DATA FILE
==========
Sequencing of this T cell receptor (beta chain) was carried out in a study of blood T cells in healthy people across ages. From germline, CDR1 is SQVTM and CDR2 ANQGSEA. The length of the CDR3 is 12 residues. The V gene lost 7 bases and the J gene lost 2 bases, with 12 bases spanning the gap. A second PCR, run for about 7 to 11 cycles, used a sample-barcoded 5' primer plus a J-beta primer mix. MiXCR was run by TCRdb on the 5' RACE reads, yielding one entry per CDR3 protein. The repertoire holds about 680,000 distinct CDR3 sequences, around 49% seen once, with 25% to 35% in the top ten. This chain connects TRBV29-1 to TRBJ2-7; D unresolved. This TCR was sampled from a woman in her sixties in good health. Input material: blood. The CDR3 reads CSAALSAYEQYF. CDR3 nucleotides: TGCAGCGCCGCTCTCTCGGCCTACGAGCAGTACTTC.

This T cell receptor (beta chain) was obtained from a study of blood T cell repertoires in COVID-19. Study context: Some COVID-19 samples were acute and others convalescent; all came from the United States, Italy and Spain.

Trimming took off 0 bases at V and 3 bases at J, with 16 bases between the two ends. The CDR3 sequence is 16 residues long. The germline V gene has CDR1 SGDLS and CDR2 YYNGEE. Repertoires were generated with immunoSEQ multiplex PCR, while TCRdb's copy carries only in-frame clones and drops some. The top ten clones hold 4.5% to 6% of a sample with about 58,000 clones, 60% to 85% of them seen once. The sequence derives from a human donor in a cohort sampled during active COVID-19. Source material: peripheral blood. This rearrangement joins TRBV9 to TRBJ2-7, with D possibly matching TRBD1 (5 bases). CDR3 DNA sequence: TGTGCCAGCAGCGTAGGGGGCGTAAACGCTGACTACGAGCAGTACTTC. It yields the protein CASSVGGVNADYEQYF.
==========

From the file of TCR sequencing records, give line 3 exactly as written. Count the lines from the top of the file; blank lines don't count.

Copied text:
Trimming took off 0 bases at V and 3 bases at J, with 16 bases between the two ends. The CDR3 sequence is 16 residues long. The germline V gene has CDR1 SGDLS and CDR2 YYNGEE. Repertoires were generated with immunoSEQ multiplex PCR, while TCRdb's copy carries only in-frame clones and drops some. The top ten clones hold 4.5% to 6% of a sample with about 58,000 clones, 60% to 85% of them seen once. The sequence derives from a human donor in a cohort sampled during active COVID-19. Source material: peripheral blood. This rearrangement joins TRBV9 to TRBJ2-7, with D possibly matching TRBD1 (5 bases). CDR3 DNA sequence: TGTGCCAGCAGCGTAGGGGGCGTAAACGCTGACTACGAGCAGTACTTC. It yields the protein CASSVGGVNADYEQYF.